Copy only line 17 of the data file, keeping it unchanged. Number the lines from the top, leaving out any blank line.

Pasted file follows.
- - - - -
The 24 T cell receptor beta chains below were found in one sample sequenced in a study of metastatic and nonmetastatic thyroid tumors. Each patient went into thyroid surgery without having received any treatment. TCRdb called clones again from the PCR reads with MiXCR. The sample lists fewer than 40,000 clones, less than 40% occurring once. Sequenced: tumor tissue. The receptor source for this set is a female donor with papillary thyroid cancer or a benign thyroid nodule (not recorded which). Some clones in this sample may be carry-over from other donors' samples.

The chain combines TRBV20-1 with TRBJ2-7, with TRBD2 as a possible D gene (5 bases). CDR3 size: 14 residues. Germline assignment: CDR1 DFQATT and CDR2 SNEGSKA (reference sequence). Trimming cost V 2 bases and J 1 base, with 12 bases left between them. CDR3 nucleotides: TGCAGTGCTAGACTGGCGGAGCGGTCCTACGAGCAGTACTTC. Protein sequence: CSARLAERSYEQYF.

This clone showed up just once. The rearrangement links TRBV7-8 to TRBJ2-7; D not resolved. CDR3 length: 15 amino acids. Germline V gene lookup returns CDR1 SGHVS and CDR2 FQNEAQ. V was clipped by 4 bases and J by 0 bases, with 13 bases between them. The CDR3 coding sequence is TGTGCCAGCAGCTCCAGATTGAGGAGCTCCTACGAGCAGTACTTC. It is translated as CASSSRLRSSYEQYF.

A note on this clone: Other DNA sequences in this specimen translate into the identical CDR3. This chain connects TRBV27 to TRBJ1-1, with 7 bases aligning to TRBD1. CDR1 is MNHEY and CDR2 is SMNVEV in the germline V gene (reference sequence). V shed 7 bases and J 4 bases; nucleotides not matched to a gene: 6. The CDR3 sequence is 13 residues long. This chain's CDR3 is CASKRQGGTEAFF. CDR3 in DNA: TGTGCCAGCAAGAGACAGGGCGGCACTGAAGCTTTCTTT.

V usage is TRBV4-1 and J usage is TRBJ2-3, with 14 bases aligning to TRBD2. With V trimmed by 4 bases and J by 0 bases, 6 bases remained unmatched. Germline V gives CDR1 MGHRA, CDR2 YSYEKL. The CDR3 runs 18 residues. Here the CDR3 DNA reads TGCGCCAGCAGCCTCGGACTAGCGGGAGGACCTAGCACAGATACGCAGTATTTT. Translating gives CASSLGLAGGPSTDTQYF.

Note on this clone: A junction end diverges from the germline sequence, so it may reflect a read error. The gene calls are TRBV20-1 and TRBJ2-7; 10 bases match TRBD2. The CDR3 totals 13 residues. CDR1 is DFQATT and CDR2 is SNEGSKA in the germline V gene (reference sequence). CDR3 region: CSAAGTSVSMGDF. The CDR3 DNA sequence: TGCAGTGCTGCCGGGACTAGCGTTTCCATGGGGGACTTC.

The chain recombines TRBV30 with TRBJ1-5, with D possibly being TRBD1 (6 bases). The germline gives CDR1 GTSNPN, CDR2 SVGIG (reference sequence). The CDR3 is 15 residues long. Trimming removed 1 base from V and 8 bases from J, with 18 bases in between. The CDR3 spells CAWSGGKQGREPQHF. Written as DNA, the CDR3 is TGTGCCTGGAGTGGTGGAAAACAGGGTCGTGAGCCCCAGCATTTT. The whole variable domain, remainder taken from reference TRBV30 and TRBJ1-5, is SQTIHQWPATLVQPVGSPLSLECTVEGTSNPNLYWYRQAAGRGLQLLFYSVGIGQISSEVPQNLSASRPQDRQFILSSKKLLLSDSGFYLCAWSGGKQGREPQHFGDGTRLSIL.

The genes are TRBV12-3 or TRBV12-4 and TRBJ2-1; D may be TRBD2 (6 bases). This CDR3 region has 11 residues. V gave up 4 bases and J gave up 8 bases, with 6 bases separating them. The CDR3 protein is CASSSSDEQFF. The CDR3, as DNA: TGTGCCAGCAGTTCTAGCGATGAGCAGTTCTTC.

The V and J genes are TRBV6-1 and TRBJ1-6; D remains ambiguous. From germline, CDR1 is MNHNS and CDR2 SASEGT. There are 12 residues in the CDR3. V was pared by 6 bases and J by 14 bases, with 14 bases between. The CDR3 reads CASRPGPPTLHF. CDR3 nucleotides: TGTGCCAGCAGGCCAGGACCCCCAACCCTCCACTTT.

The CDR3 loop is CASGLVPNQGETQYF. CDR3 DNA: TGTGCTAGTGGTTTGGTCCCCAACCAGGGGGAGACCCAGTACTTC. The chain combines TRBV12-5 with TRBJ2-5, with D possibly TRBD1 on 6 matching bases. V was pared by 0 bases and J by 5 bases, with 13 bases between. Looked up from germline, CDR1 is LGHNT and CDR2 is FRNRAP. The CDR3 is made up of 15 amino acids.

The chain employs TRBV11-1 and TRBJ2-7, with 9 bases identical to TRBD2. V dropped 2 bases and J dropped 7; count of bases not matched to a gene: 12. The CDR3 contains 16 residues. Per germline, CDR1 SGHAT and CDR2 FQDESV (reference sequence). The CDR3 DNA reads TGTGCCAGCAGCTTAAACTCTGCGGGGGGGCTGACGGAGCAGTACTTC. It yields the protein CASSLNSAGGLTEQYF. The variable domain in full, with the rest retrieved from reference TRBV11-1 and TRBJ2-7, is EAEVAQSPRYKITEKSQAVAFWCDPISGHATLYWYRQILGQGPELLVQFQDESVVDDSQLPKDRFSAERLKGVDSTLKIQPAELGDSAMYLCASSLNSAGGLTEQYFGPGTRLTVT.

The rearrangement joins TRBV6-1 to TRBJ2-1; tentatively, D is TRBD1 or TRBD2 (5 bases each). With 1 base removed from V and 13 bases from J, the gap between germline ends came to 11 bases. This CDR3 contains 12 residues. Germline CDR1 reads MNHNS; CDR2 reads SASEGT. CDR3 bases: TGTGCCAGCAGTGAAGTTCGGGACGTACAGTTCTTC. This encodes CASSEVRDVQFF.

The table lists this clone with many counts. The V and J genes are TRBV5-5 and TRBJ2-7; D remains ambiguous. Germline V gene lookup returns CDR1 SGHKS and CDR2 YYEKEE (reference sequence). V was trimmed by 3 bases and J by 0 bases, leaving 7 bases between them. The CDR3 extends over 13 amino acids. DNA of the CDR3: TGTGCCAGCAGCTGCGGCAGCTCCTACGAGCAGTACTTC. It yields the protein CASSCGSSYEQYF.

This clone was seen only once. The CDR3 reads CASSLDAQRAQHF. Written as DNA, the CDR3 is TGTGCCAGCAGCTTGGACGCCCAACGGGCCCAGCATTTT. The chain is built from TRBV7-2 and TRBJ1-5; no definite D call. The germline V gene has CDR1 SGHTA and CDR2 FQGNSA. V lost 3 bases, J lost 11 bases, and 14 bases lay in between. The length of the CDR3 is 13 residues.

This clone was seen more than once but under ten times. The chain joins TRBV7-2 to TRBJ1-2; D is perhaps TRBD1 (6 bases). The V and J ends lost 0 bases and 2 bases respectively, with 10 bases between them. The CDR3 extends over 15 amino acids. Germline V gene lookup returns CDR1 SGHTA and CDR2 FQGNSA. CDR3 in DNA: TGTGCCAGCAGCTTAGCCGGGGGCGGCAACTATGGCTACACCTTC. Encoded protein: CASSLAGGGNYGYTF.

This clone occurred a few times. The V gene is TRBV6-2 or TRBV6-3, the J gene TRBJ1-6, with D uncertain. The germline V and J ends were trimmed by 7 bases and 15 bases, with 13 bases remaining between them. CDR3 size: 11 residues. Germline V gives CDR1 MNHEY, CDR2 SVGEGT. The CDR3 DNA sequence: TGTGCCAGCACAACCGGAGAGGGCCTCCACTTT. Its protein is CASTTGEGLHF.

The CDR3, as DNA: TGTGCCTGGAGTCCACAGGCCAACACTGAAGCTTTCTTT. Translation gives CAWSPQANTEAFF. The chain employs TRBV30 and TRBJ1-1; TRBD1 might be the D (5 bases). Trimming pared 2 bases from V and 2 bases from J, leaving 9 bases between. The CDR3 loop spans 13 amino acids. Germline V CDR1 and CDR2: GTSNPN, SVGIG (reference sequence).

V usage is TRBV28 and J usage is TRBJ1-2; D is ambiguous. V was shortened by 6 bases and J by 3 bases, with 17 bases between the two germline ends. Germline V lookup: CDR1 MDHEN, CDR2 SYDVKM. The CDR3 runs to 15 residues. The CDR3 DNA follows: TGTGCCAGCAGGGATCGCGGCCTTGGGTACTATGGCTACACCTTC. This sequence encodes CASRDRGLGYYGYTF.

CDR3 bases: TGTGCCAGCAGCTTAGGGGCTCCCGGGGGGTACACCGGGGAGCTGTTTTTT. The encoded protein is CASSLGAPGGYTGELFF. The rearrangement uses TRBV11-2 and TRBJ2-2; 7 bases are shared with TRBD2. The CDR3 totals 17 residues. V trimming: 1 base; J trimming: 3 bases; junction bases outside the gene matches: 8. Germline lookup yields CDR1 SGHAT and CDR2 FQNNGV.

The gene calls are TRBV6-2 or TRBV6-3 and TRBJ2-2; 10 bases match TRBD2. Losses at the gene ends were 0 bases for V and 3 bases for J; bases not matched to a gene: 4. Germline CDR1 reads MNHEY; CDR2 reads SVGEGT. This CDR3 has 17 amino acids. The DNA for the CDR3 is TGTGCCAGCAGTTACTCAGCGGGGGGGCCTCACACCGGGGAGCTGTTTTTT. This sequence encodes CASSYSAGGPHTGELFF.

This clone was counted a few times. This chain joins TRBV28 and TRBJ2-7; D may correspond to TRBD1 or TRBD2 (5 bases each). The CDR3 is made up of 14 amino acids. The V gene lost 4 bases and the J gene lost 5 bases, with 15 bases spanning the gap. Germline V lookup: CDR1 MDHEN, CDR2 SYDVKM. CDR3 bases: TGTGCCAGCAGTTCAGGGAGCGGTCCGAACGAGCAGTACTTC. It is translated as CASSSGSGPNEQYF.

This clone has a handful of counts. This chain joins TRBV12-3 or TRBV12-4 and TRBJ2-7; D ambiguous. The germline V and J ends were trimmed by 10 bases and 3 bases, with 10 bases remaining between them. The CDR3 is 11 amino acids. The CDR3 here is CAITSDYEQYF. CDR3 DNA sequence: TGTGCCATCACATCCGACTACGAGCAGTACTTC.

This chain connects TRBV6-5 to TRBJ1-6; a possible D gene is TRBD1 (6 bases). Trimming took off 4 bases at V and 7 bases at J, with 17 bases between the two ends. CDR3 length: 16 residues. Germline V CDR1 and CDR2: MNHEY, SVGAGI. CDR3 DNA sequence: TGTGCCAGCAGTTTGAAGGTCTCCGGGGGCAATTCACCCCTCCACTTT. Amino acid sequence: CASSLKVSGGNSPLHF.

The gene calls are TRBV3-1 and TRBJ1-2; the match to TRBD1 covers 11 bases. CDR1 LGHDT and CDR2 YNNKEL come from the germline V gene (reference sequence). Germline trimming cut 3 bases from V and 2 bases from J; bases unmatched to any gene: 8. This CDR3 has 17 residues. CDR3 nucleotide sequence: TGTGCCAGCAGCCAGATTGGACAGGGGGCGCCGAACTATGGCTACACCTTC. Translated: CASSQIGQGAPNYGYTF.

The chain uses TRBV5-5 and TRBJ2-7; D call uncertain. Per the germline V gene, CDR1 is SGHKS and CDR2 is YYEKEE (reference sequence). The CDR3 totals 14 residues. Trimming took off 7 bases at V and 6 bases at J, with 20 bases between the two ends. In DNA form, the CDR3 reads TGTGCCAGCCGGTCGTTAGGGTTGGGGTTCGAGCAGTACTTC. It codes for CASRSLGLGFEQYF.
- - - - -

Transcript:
The CDR3, as DNA: TGTGCCTGGAGTCCACAGGCCAACACTGAAGCTTTCTTT. Translation gives CAWSPQANTEAFF. The chain employs TRBV30 and TRBJ1-1; TRBD1 might be the D (5 bases). Trimming pared 2 bases from V and 2 bases from J, leaving 9 bases between. The CDR3 loop spans 13 amino acids. Germline V CDR1 and CDR2: GTSNPN, SVGIG (reference sequence).